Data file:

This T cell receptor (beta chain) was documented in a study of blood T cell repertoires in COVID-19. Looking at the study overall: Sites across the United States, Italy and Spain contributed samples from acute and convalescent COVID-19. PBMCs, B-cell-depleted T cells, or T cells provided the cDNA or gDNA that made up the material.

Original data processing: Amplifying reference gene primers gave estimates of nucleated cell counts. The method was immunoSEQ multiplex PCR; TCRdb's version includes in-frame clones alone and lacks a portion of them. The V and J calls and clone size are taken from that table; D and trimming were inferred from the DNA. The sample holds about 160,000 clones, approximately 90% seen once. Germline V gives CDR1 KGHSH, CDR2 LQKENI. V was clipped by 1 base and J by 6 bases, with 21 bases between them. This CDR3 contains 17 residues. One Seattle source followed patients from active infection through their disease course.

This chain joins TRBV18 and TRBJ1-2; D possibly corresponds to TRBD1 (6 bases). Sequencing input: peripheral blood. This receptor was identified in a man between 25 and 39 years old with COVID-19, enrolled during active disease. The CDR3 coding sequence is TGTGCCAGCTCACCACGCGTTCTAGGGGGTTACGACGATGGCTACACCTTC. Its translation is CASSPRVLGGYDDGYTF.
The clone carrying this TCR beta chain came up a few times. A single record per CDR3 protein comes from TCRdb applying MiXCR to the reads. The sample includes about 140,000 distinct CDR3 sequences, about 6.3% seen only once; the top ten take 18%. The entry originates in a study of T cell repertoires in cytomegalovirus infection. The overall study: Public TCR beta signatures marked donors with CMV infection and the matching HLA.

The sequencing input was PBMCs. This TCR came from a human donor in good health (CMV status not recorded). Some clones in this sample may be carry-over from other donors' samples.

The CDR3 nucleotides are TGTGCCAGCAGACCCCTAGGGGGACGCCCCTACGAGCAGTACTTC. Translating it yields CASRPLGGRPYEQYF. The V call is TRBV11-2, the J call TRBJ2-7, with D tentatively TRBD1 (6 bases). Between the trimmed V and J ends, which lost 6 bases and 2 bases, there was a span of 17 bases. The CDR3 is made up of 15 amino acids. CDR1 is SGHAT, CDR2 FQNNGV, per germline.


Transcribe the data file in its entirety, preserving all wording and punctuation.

This T cell receptor (beta chain) was documented in a study of blood T cell repertoires in COVID-19. Looking at the study overall: Sites across the United States, Italy and Spain contributed samples from acute and convalescent COVID-19. PBMCs, B-cell-depleted T cells, or T cells provided the cDNA or gDNA that made up the material.

Original data processing: Amplifying reference gene primers gave estimates of nucleated cell counts. The method was immunoSEQ multiplex PCR; TCRdb's version includes in-frame clones alone and lacks a portion of them. The V and J calls and clone size are taken from that table; D and trimming were inferred from the DNA. The sample holds about 160,000 clones, approximately 90% seen once. Germline V gives CDR1 KGHSH, CDR2 LQKENI. V was clipped by 1 base and J by 6 bases, with 21 bases between them. This CDR3 contains 17 residues. One Seattle source followed patients from active infection through their disease course.

This chain joins TRBV18 and TRBJ1-2; D possibly corresponds to TRBD1 (6 bases). Sequencing input: peripheral blood. This receptor was identified in a man between 25 and 39 years old with COVID-19, enrolled during active disease. The CDR3 coding sequence is TGTGCCAGCTCACCACGCGTTCTAGGGGGTTACGACGATGGCTACACCTTC. Its translation is CASSPRVLGGYDDGYTF.
The clone carrying this TCR beta chain came up a few times. A single record per CDR3 protein comes from TCRdb applying MiXCR to the reads. The sample includes about 140,000 distinct CDR3 sequences, about 6.3% seen only once; the top ten take 18%. The entry originates in a study of T cell repertoires in cytomegalovirus infection. The overall study: Public TCR beta signatures marked donors with CMV infection and the matching HLA.

The sequencing input was PBMCs. This TCR came from a human donor in good health (CMV status not recorded). Some clones in this sample may be carry-over from other donors' samples.

The CDR3 nucleotides are TGTGCCAGCAGACCCCTAGGGGGACGCCCCTACGAGCAGTACTTC. Translating it yields CASRPLGGRPYEQYF. The V call is TRBV11-2, the J call TRBJ2-7, with D tentatively TRBD1 (6 bases). Between the trimmed V and J ends, which lost 6 bases and 2 bases, there was a span of 17 bases. The CDR3 is made up of 15 amino acids. CDR1 is SGHAT, CDR2 FQNNGV, per germline.